A visiting scholar to Texas A&M was detained by customs officials in Houston this week while on his way to speak at a symposium in Aggieland, officials said Friday at the conference. Henry Rousso was flying in from Paris to participate in the Hagler Institute Symposium when he was "mistakenly detained" Wednesday evening upon his arrival because of a misunderstanding regarding the parameters of his visa, according to Richard Golsan, director of the Melbern G. Glasscock Center for Humanities Research at Texas A&M. After learning about the situation, Golsan said he immediately called university officials, leading A&M President Michael K. Young to enlist the help of Texas A&M Law School professor and director of the Immigrant Rights Clinic Fatma Marouf. Using a network of connections, Marouf said they were able to get in contact with customs and border protection agents onsite in Houston to get the situation resolved.
 
Professors and Politics: What the Research Says
When Betsy DeVos on Thursday accused liberal faculty members of trying to force their views on students, the new education secretary infuriated many professors -- and won praise from some conservatives. Most faculty members who weighed in on social media denied the indoctrination and unfairness charges. While not disputing her assertion that they are more likely than others to be liberal, they said it was unfair to say that this meant they were indoctrinating anyone. Many conservatives who applauded DeVos said their personal experiences (or those of their children, nieces, nephews, etc.) showed she was correct. For all the back-and-forth of traded anecdotes, there is research on these subjects -- in peer-reviewed articles, books published by scholarly presses and so forth. And most of these studies reach a consensus.
 
Trump seeks to outdo Obama in backing black colleges
President Donald Trump is expected to provide historically black colleges and universities a long-awaited boost as he looks to outdo his predecessors -- including the nation's first African-American president -- on a surprising issue. Trump will sign an executive order as early as Monday, when the schools' presidents arrive in Washington for a visit. It's expected to significantly strengthen the office that pushes the federal government to do business with the colleges by moving it to the White House and providing it specific goals, according to those who are helping to write the document. The potential is huge. Federal agencies have thousands of contracts with colleges, universities and think tanks worth billions of dollars, primarily for research that includes studying everything from cancer to poverty.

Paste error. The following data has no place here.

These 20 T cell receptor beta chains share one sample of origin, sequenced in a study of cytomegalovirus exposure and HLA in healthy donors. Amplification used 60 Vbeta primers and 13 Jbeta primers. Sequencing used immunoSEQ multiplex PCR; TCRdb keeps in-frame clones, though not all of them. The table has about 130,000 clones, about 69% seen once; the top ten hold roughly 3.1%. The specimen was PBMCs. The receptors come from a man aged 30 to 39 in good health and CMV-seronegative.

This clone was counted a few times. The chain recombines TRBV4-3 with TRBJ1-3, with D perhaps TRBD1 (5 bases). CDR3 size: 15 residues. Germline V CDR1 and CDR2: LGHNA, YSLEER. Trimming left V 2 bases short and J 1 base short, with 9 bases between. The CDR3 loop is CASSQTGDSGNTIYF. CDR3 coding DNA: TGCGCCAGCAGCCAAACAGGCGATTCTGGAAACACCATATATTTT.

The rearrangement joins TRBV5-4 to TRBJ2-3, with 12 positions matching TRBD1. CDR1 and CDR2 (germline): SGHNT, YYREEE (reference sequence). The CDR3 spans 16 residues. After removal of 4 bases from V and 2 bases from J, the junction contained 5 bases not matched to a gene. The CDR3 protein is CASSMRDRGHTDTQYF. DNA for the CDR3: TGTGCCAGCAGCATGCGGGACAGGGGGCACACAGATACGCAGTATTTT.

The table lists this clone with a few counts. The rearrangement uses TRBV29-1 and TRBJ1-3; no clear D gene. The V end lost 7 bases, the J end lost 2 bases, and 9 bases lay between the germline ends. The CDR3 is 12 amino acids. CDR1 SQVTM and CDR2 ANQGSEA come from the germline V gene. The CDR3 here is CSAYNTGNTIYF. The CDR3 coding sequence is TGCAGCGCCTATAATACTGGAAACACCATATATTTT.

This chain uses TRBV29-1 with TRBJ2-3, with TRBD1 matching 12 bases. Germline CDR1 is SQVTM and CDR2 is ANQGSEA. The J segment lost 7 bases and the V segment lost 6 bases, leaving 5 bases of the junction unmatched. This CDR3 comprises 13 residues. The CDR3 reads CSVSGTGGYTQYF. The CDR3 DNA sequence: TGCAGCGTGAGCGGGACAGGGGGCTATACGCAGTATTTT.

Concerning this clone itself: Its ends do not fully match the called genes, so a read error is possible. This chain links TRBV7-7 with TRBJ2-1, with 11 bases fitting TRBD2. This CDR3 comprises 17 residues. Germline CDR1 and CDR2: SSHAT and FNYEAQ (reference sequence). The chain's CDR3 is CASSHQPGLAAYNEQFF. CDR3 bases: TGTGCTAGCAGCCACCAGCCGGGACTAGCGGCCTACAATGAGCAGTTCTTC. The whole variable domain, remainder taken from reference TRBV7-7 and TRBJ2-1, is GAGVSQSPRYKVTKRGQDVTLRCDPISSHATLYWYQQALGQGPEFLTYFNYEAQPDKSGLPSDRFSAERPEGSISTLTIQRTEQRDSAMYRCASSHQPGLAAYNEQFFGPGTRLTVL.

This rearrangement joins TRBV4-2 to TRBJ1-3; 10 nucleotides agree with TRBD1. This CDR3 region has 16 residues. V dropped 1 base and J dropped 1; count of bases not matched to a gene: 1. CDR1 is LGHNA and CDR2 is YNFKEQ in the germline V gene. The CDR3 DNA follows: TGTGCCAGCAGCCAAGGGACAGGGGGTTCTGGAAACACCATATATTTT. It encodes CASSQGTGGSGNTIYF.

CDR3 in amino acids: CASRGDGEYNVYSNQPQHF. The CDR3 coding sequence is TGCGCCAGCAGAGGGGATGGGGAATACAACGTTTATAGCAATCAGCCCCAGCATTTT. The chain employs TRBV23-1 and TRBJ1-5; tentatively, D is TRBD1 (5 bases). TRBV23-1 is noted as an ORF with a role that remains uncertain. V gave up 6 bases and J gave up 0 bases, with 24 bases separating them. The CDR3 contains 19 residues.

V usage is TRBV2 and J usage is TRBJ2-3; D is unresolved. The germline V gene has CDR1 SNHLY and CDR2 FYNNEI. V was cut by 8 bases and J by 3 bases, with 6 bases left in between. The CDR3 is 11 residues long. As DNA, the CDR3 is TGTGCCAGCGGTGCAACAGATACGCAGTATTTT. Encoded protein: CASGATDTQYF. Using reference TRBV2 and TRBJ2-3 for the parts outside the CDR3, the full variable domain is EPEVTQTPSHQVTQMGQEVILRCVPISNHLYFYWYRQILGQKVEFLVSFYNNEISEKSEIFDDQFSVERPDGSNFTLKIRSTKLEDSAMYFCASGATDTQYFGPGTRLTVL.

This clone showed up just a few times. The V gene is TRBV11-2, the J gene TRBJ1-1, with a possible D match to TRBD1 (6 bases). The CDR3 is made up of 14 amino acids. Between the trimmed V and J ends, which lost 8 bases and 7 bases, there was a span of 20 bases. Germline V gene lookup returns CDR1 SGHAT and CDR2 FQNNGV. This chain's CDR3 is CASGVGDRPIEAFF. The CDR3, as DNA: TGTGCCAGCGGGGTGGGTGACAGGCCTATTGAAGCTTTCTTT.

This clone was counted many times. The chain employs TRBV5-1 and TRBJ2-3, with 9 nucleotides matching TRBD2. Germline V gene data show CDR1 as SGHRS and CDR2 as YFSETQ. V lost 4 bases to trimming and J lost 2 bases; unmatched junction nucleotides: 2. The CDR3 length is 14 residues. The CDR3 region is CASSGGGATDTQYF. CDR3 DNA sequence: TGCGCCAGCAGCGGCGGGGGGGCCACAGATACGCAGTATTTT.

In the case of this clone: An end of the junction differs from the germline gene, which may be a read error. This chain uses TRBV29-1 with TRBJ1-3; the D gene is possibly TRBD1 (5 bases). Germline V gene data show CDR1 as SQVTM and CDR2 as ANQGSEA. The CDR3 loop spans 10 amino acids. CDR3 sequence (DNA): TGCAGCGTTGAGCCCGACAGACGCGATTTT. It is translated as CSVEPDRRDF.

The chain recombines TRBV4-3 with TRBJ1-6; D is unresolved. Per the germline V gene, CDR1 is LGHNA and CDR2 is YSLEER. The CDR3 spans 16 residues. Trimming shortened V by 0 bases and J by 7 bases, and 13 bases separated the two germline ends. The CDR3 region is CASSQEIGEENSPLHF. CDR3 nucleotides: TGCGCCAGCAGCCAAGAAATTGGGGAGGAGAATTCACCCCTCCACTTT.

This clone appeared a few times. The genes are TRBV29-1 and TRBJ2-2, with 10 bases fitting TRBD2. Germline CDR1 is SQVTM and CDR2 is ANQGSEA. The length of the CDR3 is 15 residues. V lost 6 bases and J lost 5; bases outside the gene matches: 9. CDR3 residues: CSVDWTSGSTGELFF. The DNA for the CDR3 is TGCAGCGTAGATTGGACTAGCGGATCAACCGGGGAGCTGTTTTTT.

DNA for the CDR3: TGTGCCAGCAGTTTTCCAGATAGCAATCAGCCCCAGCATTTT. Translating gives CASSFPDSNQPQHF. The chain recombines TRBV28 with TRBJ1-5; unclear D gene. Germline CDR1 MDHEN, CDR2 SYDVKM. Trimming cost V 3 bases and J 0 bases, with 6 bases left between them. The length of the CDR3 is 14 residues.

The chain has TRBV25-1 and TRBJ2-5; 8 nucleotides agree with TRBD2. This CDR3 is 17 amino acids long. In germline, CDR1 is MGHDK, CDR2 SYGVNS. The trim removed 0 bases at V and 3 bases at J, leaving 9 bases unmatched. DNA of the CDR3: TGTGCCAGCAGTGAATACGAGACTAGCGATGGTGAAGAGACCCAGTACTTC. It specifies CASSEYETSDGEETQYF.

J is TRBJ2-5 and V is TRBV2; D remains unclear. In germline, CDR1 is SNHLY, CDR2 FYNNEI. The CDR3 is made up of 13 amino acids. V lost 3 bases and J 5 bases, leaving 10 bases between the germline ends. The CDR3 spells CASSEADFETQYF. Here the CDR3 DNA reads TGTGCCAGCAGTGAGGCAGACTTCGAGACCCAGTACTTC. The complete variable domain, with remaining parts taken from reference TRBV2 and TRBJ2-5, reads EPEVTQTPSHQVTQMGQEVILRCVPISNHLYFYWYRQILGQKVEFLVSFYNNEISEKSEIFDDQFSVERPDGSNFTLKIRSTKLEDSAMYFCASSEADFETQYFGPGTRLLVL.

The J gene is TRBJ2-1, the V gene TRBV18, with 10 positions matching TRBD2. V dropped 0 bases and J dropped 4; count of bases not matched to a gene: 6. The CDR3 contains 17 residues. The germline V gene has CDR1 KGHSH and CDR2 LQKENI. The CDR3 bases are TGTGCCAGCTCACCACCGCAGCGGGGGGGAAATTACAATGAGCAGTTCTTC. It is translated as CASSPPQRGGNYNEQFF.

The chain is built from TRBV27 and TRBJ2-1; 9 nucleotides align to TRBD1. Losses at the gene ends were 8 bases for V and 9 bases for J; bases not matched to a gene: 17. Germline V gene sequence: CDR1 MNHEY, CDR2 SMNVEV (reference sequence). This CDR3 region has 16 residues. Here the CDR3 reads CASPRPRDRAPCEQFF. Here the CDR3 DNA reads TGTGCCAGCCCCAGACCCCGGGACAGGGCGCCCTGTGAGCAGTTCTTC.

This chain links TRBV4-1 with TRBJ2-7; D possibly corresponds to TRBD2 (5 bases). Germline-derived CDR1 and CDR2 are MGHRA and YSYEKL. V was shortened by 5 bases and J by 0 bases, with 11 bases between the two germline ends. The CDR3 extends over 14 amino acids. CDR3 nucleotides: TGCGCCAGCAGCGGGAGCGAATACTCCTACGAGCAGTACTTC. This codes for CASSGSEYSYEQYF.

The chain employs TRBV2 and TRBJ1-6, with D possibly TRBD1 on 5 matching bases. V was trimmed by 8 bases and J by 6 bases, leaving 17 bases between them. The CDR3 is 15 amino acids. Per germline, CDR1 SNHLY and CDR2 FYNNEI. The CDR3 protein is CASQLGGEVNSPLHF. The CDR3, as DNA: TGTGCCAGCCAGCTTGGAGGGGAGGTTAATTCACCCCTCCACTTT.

Shift tax burden or delay cuts
Syndicated columnist Bill Crawford of Meridian writes: "The Tax Foundation expert legislative leaders brought in last fall to advise them on tax reform recommended a shift in the state's tax burden -- away from corporate and individual income taxes to user-based taxes. The key word is 'shift.' User-based taxes -- gas taxes, sales taxes, use taxes, etc. -- are already on the books in Mississippi. The tax expert called for these taxes to be expanded and corporate and income taxes reduced. The Legislature has begun the shift away from corporate and individual income taxes with cuts that will begin phasing in next year. What has not happened, yet, is any shift of taxes on to users."
 
Mississippi should invest in what's already working